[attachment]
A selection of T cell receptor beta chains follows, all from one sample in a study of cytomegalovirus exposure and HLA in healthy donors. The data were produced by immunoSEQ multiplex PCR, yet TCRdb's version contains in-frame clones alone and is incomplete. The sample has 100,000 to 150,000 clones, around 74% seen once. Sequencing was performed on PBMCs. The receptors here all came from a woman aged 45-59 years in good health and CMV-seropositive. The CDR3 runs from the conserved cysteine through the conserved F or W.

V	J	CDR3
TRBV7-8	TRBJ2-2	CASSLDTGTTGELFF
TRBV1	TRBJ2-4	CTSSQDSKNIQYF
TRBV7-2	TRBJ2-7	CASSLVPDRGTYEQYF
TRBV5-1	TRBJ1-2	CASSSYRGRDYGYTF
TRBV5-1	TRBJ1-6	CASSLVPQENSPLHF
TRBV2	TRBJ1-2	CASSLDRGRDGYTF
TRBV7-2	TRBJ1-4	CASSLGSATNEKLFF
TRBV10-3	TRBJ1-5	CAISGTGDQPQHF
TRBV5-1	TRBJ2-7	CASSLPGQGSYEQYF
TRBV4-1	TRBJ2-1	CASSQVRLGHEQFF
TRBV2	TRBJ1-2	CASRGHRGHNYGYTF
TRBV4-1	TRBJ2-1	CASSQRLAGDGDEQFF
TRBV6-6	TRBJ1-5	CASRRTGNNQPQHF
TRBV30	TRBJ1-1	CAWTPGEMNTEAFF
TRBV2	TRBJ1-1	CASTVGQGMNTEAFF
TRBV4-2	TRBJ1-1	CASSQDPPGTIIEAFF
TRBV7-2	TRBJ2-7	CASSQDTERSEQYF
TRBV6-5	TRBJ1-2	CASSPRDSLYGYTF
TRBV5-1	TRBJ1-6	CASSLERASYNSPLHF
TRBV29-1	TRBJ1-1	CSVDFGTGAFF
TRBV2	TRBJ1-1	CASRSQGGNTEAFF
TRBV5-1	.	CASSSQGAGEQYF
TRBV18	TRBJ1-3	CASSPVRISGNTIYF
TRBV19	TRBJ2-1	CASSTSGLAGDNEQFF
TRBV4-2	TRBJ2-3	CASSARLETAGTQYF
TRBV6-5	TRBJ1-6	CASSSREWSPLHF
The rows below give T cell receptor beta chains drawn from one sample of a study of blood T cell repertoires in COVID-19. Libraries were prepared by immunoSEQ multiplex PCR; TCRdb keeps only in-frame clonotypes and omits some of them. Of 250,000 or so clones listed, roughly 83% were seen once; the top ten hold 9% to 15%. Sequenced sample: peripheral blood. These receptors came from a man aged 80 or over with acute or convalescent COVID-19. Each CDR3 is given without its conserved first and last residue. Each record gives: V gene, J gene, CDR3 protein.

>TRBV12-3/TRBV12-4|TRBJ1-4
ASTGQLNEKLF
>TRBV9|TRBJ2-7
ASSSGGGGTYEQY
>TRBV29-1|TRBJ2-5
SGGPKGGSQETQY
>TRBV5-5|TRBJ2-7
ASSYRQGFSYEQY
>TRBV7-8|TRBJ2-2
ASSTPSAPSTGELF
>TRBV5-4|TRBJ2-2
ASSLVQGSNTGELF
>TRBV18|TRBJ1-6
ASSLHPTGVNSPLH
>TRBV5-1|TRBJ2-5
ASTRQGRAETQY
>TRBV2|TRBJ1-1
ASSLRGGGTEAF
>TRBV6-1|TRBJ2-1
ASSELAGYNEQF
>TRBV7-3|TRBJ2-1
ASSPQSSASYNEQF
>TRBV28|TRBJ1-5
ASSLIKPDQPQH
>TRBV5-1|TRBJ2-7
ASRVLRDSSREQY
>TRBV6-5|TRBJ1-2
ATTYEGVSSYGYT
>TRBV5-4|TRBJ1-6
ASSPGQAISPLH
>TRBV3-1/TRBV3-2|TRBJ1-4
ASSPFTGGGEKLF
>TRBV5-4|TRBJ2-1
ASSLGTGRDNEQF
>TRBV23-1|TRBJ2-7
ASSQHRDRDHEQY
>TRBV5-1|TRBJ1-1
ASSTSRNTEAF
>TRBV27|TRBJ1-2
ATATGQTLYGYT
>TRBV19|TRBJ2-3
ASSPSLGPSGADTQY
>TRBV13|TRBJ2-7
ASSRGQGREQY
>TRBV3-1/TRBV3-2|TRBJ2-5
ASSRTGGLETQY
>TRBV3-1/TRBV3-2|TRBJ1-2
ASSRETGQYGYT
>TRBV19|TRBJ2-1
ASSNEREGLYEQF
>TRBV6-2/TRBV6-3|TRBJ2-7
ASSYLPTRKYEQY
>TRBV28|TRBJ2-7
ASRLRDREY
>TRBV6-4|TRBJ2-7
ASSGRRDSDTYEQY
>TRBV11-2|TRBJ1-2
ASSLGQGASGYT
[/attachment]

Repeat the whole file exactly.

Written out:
A selection of T cell receptor beta chains follows, all from one sample in a study of cytomegalovirus exposure and HLA in healthy donors. The data were produced by immunoSEQ multiplex PCR, yet TCRdb's version contains in-frame clones alone and is incomplete. The sample has 100,000 to 150,000 clones, around 74% seen once. Sequencing was performed on PBMCs. The receptors here all came from a woman aged 45-59 years in good health and CMV-seropositive. The CDR3 runs from the conserved cysteine through the conserved F or W.

V	J	CDR3
TRBV7-8	TRBJ2-2	CASSLDTGTTGELFF
TRBV1	TRBJ2-4	CTSSQDSKNIQYF
TRBV7-2	TRBJ2-7	CASSLVPDRGTYEQYF
TRBV5-1	TRBJ1-2	CASSSYRGRDYGYTF
TRBV5-1	TRBJ1-6	CASSLVPQENSPLHF
TRBV2	TRBJ1-2	CASSLDRGRDGYTF
TRBV7-2	TRBJ1-4	CASSLGSATNEKLFF
TRBV10-3	TRBJ1-5	CAISGTGDQPQHF
TRBV5-1	TRBJ2-7	CASSLPGQGSYEQYF
TRBV4-1	TRBJ2-1	CASSQVRLGHEQFF
TRBV2	TRBJ1-2	CASRGHRGHNYGYTF
TRBV4-1	TRBJ2-1	CASSQRLAGDGDEQFF
TRBV6-6	TRBJ1-5	CASRRTGNNQPQHF
TRBV30	TRBJ1-1	CAWTPGEMNTEAFF
TRBV2	TRBJ1-1	CASTVGQGMNTEAFF
TRBV4-2	TRBJ1-1	CASSQDPPGTIIEAFF
TRBV7-2	TRBJ2-7	CASSQDTERSEQYF
TRBV6-5	TRBJ1-2	CASSPRDSLYGYTF
TRBV5-1	TRBJ1-6	CASSLERASYNSPLHF
TRBV29-1	TRBJ1-1	CSVDFGTGAFF
TRBV2	TRBJ1-1	CASRSQGGNTEAFF
TRBV5-1	.	CASSSQGAGEQYF
TRBV18	TRBJ1-3	CASSPVRISGNTIYF
TRBV19	TRBJ2-1	CASSTSGLAGDNEQFF
TRBV4-2	TRBJ2-3	CASSARLETAGTQYF
TRBV6-5	TRBJ1-6	CASSSREWSPLHF
The rows below give T cell receptor beta chains drawn from one sample of a study of blood T cell repertoires in COVID-19. Libraries were prepared by immunoSEQ multiplex PCR; TCRdb keeps only in-frame clonotypes and omits some of them. Of 250,000 or so clones listed, roughly 83% were seen once; the top ten hold 9% to 15%. Sequenced sample: peripheral blood. These receptors came from a man aged 80 or over with acute or convalescent COVID-19. Each CDR3 is given without its conserved first and last residue. Each record gives: V gene, J gene, CDR3 protein.

>TRBV12-3/TRBV12-4|TRBJ1-4
ASTGQLNEKLF
>TRBV9|TRBJ2-7
ASSSGGGGTYEQY
>TRBV29-1|TRBJ2-5
SGGPKGGSQETQY
>TRBV5-5|TRBJ2-7
ASSYRQGFSYEQY
>TRBV7-8|TRBJ2-2
ASSTPSAPSTGELF
>TRBV5-4|TRBJ2-2
ASSLVQGSNTGELF
>TRBV18|TRBJ1-6
ASSLHPTGVNSPLH
>TRBV5-1|TRBJ2-5
ASTRQGRAETQY
>TRBV2|TRBJ1-1
ASSLRGGGTEAF
>TRBV6-1|TRBJ2-1
ASSELAGYNEQF
>TRBV7-3|TRBJ2-1
ASSPQSSASYNEQF
>TRBV28|TRBJ1-5
ASSLIKPDQPQH
>TRBV5-1|TRBJ2-7
ASRVLRDSSREQY
>TRBV6-5|TRBJ1-2
ATTYEGVSSYGYT
>TRBV5-4|TRBJ1-6
ASSPGQAISPLH
>TRBV3-1/TRBV3-2|TRBJ1-4
ASSPFTGGGEKLF
>TRBV5-4|TRBJ2-1
ASSLGTGRDNEQF
>TRBV23-1|TRBJ2-7
ASSQHRDRDHEQY
>TRBV5-1|TRBJ1-1
ASSTSRNTEAF
>TRBV27|TRBJ1-2
ATATGQTLYGYT
>TRBV19|TRBJ2-3
ASSPSLGPSGADTQY
>TRBV13|TRBJ2-7
ASSRGQGREQY
>TRBV3-1/TRBV3-2|TRBJ2-5
ASSRTGGLETQY
>TRBV3-1/TRBV3-2|TRBJ1-2
ASSRETGQYGYT
>TRBV19|TRBJ2-1
ASSNEREGLYEQF
>TRBV6-2/TRBV6-3|TRBJ2-7
ASSYLPTRKYEQY
>TRBV28|TRBJ2-7
ASRLRDREY
>TRBV6-4|TRBJ2-7
ASSGRRDSDTYEQY
>TRBV11-2|TRBJ1-2
ASSLGQGASGYT